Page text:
I finally sat down and watched the documentary “Summer of Soul” directed by Amir “Questlove” Thompson. This beautiful film is part love letter to New York City, part love letter to Black people, part uplift of music and musicians who are still here with us and those who have passed on, and obviously a highlight of the fashion and creativity by the musicians and concert goers alike.

Thompson chose to focus on the 1969 Harlem Cultural Festival and bring to light long lost footage of such luminaries as Stevie Wonder, Nina Simone, The Staple Singers, Gladys Knight & the Pips, Sly and the Family Stone, and so many others. This documentary is truly something folks at every age in the family can enjoy. The 40 hours of concert footage sat in a basement for 50 years and Thompson and his partners edited this treasure trove beautifully for us to enjoy.

Many of you know Questlove from his incredibly nuanced drumming skills and as a founder of the legendary Philadelphia hip hop group The Roots. Some may know him (and The Roots) as the in-house band for “The Tonight Show Starring Jimmy Fallon,” a job they’ve held since 2014. And others of you may know him from his books, my favorite being “Something To Food About: Exploring Creativity with Innovative Chefs” (Clarkson Potter Books, 2016).

My only request after watching the documentary was this: I wish Thompson would create a website for Black people of a particular age to upload photos of themselves from the 1960s and 1970s. When I watched the documentary with a friend’s mother and aunt, they immediately went to their phones and dug up pictures of themselves when they were younger wearing mini skirts and afros, smiling in the face of adversity, and thriving during some of the most tumultuous political moments in modern American history.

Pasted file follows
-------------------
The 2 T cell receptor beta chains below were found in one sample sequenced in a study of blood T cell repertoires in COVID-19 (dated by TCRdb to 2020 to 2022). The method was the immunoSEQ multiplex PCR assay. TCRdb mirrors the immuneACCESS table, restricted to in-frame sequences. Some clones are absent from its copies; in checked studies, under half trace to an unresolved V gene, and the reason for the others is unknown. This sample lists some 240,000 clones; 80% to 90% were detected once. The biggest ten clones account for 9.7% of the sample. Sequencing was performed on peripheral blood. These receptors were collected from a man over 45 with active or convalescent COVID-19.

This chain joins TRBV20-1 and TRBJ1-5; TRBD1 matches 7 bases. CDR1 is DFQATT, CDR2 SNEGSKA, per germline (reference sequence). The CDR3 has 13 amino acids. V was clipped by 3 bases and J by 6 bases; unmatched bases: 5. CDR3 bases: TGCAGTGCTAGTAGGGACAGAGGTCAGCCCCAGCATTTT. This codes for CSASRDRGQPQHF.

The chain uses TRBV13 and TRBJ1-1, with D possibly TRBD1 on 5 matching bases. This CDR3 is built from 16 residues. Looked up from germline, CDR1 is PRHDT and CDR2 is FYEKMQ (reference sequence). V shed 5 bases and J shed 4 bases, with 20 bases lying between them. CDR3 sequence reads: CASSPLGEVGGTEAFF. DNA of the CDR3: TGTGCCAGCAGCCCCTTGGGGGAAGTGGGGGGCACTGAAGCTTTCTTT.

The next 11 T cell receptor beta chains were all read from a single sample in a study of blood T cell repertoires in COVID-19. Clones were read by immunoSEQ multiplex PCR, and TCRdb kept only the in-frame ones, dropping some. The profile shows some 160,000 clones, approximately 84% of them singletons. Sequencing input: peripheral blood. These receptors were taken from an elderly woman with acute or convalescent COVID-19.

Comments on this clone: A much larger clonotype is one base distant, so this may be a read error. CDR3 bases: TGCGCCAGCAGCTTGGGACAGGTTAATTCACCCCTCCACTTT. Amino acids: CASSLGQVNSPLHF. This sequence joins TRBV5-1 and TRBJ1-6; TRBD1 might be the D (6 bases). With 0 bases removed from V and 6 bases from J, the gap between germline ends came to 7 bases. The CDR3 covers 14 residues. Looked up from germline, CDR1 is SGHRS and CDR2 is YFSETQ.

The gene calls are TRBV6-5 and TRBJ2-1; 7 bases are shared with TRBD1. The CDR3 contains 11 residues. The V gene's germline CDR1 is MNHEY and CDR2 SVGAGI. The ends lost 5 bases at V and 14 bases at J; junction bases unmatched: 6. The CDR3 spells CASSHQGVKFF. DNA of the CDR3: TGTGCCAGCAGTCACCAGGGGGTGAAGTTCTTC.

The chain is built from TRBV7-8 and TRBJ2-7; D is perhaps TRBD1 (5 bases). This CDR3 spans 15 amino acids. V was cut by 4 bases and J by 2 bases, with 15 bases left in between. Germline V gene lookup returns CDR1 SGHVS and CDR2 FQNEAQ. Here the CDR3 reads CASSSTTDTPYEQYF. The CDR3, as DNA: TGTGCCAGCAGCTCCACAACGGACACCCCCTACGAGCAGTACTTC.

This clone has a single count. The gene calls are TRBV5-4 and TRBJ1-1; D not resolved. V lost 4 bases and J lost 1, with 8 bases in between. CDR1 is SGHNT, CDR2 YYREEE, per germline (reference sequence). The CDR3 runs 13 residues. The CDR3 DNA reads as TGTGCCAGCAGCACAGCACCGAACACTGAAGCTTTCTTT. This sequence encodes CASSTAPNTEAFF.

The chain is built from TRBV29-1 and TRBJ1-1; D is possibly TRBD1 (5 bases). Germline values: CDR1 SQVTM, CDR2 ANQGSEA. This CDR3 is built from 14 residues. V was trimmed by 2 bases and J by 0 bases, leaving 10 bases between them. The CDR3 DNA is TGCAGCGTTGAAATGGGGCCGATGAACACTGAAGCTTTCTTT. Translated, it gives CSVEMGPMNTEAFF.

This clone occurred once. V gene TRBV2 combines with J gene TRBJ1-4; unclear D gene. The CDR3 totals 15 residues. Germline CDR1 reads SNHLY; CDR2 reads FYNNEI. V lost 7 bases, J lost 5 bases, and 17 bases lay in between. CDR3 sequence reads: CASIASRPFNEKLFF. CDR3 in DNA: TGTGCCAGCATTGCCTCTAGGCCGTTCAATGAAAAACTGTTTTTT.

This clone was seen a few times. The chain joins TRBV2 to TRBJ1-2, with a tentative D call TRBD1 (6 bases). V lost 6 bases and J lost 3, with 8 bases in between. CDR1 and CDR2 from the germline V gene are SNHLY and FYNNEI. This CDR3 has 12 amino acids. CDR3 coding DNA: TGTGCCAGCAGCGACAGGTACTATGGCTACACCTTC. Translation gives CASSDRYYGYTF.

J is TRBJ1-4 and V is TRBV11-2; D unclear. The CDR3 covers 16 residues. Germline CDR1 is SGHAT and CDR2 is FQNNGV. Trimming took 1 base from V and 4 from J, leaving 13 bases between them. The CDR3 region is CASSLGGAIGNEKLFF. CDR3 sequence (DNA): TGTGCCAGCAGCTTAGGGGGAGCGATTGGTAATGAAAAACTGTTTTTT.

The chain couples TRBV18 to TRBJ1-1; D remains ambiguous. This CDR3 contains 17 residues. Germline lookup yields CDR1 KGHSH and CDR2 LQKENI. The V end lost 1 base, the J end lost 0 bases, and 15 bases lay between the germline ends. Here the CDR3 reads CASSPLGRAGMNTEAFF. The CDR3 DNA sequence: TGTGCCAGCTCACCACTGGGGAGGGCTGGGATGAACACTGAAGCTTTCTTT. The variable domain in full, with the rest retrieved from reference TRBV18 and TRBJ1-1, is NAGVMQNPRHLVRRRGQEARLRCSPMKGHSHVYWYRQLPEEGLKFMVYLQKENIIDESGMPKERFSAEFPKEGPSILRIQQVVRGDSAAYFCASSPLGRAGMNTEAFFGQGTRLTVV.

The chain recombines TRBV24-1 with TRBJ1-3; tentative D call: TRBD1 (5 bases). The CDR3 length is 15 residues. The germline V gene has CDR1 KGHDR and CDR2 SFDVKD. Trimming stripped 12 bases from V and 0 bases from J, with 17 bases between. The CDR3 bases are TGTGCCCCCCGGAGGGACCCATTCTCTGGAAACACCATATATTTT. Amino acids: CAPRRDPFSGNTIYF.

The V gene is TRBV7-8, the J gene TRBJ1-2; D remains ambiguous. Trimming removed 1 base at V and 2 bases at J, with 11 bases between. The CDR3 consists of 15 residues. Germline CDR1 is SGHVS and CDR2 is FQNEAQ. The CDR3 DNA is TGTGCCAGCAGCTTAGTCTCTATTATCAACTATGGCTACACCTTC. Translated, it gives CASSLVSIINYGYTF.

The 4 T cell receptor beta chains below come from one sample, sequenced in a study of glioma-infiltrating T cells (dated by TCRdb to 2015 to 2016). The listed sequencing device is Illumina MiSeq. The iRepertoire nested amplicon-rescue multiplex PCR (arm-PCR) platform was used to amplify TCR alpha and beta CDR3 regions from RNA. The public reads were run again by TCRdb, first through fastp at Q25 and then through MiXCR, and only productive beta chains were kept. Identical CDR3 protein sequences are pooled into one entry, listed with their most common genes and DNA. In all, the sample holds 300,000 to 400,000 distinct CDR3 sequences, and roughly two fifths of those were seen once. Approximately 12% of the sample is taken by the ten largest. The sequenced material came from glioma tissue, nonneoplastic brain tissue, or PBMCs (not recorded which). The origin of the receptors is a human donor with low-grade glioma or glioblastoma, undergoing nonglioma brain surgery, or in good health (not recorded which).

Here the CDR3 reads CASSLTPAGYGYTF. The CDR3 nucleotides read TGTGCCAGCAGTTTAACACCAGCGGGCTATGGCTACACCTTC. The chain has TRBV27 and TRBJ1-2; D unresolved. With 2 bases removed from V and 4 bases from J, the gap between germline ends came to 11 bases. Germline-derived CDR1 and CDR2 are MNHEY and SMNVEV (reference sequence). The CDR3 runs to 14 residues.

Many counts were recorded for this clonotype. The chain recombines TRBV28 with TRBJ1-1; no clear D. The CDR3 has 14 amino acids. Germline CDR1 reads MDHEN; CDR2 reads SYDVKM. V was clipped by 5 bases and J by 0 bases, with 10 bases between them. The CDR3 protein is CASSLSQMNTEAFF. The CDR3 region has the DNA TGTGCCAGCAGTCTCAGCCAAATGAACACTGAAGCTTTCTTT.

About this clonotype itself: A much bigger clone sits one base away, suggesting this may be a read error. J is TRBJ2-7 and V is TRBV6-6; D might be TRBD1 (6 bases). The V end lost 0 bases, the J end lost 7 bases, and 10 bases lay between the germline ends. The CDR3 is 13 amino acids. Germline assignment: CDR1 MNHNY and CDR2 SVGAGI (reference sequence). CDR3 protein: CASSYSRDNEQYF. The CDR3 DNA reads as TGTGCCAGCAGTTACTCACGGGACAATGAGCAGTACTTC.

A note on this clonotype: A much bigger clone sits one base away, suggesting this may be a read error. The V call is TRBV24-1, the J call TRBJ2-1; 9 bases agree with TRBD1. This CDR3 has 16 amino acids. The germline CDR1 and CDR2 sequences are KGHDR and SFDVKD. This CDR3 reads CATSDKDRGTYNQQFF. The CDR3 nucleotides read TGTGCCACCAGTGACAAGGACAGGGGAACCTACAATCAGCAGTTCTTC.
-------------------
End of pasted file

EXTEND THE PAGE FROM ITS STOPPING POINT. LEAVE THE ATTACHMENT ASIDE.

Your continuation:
How great would it be if Black people from around the world could share their photos and create a living memorial to the time period, the culture, and actual individuals who have stories to share? There are so many additional stories we need to hear from our elders before it is too late. I often write in this column about the need to talk to our elders about their younger selves. I think Thompson has provided a perfect entree for us to do so through his poignant documentary which was filled with so much joy, dignity, and respect.

So, hopefully Questlove is an avid reader of the Amsterdam News and happens to read this column, I hope he and his producers create a website to keep the conversation (and the party) going. And if you have yet to experience “Summer of Soul,” I strongly encourage you to check it out on Hulu or whatever streaming device you use.

Christina Greer, Ph.D., is an associate professor at Fordham University, the author of “Black Ethnics: Race, Immigration, and the Pursuit of the American Dream,” and the co-host of the podcast FAQ-NYC.